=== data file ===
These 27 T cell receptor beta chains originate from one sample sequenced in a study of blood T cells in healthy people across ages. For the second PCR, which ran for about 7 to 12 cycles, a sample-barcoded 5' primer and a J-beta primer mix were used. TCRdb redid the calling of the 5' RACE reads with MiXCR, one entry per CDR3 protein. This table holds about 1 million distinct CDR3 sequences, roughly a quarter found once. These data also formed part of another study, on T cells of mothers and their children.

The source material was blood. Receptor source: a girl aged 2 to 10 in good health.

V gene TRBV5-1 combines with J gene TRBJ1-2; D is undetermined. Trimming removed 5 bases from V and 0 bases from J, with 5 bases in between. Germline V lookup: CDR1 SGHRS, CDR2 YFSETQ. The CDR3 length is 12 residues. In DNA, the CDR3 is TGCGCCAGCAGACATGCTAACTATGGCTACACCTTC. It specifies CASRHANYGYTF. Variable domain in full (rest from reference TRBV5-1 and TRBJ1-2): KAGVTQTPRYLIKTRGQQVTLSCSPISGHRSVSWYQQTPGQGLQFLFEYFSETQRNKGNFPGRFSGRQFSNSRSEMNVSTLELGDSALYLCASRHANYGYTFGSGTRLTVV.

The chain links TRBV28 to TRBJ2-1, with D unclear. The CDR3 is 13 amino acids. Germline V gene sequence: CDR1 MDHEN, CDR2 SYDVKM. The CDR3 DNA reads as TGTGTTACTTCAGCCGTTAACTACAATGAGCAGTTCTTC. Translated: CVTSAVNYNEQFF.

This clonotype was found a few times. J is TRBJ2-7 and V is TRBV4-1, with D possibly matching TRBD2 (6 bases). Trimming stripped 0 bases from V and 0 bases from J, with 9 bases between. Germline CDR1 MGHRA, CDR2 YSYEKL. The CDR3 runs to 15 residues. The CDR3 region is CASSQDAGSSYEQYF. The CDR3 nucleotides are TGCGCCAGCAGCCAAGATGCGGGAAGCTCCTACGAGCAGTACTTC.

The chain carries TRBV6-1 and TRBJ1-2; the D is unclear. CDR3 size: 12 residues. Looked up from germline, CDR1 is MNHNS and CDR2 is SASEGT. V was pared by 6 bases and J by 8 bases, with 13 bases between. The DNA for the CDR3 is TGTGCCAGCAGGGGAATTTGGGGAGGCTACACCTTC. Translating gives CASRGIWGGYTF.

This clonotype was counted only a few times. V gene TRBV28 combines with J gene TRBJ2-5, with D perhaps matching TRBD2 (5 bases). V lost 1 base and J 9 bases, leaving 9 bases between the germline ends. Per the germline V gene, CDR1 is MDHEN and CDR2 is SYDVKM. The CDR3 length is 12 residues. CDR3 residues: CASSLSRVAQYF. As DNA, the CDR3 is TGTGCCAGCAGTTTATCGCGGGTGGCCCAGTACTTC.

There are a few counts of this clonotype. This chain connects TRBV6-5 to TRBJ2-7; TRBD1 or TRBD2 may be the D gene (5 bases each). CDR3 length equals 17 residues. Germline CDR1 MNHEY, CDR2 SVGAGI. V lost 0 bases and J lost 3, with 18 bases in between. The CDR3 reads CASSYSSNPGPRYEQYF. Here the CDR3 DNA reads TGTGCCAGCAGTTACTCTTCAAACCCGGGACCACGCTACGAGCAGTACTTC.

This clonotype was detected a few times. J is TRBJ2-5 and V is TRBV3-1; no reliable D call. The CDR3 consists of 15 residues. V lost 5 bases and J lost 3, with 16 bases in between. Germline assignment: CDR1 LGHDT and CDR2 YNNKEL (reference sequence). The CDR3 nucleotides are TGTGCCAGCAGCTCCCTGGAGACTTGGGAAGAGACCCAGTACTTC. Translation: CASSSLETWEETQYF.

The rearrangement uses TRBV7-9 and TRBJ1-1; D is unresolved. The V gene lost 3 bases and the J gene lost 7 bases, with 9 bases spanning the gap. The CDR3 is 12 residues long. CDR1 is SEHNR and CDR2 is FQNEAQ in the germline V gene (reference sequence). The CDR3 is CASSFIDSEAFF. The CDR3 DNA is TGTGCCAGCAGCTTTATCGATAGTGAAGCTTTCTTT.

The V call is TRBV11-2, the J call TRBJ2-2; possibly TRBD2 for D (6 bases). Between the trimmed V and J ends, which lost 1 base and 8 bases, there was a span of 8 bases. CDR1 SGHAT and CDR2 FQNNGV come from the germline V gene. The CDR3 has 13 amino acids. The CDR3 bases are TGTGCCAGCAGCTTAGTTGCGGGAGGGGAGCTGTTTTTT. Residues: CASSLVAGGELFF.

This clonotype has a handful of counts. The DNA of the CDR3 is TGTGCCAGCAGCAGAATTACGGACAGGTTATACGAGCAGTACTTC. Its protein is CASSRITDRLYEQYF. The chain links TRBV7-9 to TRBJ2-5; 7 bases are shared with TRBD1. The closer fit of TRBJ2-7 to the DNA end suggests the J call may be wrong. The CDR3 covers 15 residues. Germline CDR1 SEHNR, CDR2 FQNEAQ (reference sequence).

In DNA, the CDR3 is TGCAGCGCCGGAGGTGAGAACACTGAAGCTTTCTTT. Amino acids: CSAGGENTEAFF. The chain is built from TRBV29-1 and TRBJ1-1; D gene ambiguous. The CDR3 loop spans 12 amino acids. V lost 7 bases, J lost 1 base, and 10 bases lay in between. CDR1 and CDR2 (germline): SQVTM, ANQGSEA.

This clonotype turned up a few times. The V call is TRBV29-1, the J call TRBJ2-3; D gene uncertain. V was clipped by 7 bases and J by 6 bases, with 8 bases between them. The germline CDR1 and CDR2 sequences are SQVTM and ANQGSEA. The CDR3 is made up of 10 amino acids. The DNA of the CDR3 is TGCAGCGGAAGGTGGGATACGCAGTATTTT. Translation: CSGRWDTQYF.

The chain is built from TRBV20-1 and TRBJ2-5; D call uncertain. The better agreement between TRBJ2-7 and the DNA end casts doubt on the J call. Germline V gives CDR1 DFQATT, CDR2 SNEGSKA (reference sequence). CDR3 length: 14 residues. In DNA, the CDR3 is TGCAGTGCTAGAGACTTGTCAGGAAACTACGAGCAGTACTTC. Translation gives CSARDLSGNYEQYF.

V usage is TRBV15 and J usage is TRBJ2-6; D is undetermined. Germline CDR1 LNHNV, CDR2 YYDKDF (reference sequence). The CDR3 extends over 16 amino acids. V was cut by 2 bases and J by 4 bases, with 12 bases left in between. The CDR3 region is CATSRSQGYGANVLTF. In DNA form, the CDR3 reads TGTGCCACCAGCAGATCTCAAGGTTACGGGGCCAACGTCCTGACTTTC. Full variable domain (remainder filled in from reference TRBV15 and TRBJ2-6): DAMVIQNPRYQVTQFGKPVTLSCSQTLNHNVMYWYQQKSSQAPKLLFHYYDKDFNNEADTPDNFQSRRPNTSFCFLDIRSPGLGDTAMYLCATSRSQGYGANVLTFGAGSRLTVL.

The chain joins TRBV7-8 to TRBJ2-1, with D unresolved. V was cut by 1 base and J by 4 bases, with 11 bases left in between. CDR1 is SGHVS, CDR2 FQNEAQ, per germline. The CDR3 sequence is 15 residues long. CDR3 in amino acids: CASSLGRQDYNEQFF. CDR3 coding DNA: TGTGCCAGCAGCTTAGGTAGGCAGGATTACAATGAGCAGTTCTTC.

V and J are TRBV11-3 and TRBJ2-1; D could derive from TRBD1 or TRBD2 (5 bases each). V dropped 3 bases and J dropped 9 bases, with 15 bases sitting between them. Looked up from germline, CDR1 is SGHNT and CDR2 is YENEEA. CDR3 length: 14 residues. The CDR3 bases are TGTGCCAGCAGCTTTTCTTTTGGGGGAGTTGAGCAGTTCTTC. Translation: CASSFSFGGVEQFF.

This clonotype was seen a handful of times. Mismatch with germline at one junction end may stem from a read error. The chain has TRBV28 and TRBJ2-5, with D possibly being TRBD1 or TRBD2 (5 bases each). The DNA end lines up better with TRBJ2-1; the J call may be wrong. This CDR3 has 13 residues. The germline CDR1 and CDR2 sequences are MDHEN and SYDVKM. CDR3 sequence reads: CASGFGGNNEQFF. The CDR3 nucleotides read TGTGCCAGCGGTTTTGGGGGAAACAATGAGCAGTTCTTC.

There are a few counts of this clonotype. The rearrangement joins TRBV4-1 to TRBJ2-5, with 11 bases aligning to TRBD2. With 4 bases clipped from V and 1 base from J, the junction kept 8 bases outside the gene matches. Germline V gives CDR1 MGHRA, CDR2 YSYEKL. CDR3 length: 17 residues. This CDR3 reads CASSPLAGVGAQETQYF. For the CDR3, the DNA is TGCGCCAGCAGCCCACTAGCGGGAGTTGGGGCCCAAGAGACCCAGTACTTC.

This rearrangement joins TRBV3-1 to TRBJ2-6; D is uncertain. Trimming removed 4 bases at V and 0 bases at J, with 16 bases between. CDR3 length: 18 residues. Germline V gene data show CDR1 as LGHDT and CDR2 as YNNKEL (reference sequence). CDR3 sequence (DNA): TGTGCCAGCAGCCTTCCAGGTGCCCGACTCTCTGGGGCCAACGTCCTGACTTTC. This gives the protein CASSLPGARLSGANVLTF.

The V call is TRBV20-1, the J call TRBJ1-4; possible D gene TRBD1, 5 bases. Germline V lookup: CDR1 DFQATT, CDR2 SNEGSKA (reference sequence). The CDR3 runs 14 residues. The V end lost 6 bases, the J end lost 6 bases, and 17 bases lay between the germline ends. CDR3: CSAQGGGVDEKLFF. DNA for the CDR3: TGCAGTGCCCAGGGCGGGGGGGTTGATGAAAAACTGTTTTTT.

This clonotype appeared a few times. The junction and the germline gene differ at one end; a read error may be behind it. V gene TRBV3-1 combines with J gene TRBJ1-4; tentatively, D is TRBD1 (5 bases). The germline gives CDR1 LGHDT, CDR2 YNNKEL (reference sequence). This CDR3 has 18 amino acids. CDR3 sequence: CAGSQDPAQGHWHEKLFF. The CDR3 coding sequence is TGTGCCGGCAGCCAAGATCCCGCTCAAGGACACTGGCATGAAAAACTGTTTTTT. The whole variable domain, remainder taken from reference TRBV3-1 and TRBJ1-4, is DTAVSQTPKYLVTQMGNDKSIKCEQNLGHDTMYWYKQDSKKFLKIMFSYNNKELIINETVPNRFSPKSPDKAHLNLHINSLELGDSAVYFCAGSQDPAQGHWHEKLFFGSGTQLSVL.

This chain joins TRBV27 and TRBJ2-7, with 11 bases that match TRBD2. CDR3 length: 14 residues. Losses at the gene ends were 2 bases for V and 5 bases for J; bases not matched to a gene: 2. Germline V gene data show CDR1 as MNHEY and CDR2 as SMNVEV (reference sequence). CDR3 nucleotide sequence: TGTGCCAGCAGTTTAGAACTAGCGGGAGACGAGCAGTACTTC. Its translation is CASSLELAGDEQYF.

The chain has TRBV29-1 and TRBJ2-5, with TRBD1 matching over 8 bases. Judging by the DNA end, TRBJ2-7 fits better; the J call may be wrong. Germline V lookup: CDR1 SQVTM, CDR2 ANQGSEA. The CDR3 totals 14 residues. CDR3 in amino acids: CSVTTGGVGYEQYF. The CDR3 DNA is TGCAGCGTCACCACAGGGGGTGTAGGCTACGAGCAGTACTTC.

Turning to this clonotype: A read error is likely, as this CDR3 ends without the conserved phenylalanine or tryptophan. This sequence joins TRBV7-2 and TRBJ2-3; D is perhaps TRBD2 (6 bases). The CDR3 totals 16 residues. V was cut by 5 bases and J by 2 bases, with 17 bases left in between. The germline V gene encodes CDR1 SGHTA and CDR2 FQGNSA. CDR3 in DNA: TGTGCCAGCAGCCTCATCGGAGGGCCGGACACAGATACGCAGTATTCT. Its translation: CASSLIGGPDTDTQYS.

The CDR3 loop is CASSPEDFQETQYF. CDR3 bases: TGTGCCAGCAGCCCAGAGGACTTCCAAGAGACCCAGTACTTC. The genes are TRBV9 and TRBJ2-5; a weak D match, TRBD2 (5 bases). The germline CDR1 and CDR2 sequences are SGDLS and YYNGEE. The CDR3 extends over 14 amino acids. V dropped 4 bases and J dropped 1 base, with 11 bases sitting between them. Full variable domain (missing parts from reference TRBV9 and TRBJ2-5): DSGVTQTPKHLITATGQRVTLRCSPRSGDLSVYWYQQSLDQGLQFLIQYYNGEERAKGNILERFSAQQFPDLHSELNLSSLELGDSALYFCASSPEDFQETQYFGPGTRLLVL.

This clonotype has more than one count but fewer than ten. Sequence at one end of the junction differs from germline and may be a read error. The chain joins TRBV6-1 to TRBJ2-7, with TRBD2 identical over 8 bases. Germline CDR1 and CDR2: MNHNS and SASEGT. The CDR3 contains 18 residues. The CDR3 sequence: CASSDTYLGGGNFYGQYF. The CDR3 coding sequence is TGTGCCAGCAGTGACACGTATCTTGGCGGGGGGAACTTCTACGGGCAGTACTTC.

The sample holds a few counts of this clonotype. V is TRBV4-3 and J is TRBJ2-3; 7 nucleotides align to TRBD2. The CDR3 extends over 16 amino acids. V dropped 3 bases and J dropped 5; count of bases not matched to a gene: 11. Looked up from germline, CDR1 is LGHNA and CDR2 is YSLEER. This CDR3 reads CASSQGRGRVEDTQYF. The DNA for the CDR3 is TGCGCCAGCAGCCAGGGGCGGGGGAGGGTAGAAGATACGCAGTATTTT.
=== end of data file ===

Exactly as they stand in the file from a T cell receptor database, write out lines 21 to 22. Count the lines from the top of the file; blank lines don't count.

This rearrangement joins TRBV3-1 to TRBJ2-6; D is uncertain. Trimming removed 4 bases at V and 0 bases at J, with 16 bases between. CDR3 length: 18 residues. Germline V gene data show CDR1 as LGHDT and CDR2 as YNNKEL (reference sequence). CDR3 sequence (DNA): TGTGCCAGCAGCCTTCCAGGTGCCCGACTCTCTGGGGCCAACGTCCTGACTTTC. This gives the protein CASSLPGARLSGANVLTF.

The V call is TRBV20-1, the J call TRBJ1-4; possible D gene TRBD1, 5 bases. Germline V lookup: CDR1 DFQATT, CDR2 SNEGSKA (reference sequence). The CDR3 runs 14 residues. The V end lost 6 bases, the J end lost 6 bases, and 17 bases lay between the germline ends. CDR3: CSAQGGGVDEKLFF. DNA for the CDR3: TGCAGTGCCCAGGGCGGGGGGGTTGATGAAAAACTGTTTTTT.